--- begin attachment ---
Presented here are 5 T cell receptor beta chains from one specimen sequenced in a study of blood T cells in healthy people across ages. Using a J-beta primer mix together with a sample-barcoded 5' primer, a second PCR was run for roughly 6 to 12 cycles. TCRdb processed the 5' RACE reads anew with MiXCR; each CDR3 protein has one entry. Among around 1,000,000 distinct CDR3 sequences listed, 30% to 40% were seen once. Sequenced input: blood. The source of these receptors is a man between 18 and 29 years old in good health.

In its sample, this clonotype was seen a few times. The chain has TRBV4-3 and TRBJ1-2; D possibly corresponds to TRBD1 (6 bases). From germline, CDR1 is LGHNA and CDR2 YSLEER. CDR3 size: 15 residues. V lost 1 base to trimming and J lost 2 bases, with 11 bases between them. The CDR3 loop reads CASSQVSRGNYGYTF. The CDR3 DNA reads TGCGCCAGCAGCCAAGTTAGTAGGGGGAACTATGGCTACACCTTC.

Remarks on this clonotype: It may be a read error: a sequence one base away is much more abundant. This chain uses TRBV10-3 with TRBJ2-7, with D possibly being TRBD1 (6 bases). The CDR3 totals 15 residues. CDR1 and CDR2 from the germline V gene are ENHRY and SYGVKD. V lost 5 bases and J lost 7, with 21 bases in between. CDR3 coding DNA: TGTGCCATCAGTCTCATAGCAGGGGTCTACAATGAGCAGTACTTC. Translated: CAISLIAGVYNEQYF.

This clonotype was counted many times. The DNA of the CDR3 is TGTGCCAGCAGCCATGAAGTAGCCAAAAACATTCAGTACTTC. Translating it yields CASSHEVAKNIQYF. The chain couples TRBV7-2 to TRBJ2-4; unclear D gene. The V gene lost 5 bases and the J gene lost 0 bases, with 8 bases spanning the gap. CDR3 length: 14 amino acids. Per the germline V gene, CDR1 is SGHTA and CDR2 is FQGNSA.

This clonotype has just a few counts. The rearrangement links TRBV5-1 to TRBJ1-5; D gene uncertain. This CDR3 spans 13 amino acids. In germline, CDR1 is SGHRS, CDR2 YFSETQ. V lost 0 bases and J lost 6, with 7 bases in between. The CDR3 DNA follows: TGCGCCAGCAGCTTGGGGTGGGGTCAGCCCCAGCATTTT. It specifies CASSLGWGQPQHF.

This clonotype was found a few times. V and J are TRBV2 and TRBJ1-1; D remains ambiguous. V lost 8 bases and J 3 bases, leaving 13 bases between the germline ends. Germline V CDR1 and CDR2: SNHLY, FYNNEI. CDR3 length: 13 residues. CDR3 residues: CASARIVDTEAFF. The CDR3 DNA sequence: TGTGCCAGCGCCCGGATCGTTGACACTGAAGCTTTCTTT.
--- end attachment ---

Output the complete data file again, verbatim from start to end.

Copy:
Presented here are 5 T cell receptor beta chains from one specimen sequenced in a study of blood T cells in healthy people across ages. Using a J-beta primer mix together with a sample-barcoded 5' primer, a second PCR was run for roughly 6 to 12 cycles. TCRdb processed the 5' RACE reads anew with MiXCR; each CDR3 protein has one entry. Among around 1,000,000 distinct CDR3 sequences listed, 30% to 40% were seen once. Sequenced input: blood. The source of these receptors is a man between 18 and 29 years old in good health.

In its sample, this clonotype was seen a few times. The chain has TRBV4-3 and TRBJ1-2; D possibly corresponds to TRBD1 (6 bases). From germline, CDR1 is LGHNA and CDR2 YSLEER. CDR3 size: 15 residues. V lost 1 base to trimming and J lost 2 bases, with 11 bases between them. The CDR3 loop reads CASSQVSRGNYGYTF. The CDR3 DNA reads TGCGCCAGCAGCCAAGTTAGTAGGGGGAACTATGGCTACACCTTC.

Remarks on this clonotype: It may be a read error: a sequence one base away is much more abundant. This chain uses TRBV10-3 with TRBJ2-7, with D possibly being TRBD1 (6 bases). The CDR3 totals 15 residues. CDR1 and CDR2 from the germline V gene are ENHRY and SYGVKD. V lost 5 bases and J lost 7, with 21 bases in between. CDR3 coding DNA: TGTGCCATCAGTCTCATAGCAGGGGTCTACAATGAGCAGTACTTC. Translated: CAISLIAGVYNEQYF.

This clonotype was counted many times. The DNA of the CDR3 is TGTGCCAGCAGCCATGAAGTAGCCAAAAACATTCAGTACTTC. Translating it yields CASSHEVAKNIQYF. The chain couples TRBV7-2 to TRBJ2-4; unclear D gene. The V gene lost 5 bases and the J gene lost 0 bases, with 8 bases spanning the gap. CDR3 length: 14 amino acids. Per the germline V gene, CDR1 is SGHTA and CDR2 is FQGNSA.

This clonotype has just a few counts. The rearrangement links TRBV5-1 to TRBJ1-5; D gene uncertain. This CDR3 spans 13 amino acids. In germline, CDR1 is SGHRS, CDR2 YFSETQ. V lost 0 bases and J lost 6, with 7 bases in between. The CDR3 DNA follows: TGCGCCAGCAGCTTGGGGTGGGGTCAGCCCCAGCATTTT. It specifies CASSLGWGQPQHF.

This clonotype was found a few times. V and J are TRBV2 and TRBJ1-1; D remains ambiguous. V lost 8 bases and J 3 bases, leaving 13 bases between the germline ends. Germline V CDR1 and CDR2: SNHLY, FYNNEI. CDR3 length: 13 residues. CDR3 residues: CASARIVDTEAFF. The CDR3 DNA sequence: TGTGCCAGCGCCCGGATCGTTGACACTGAAGCTTTCTTT.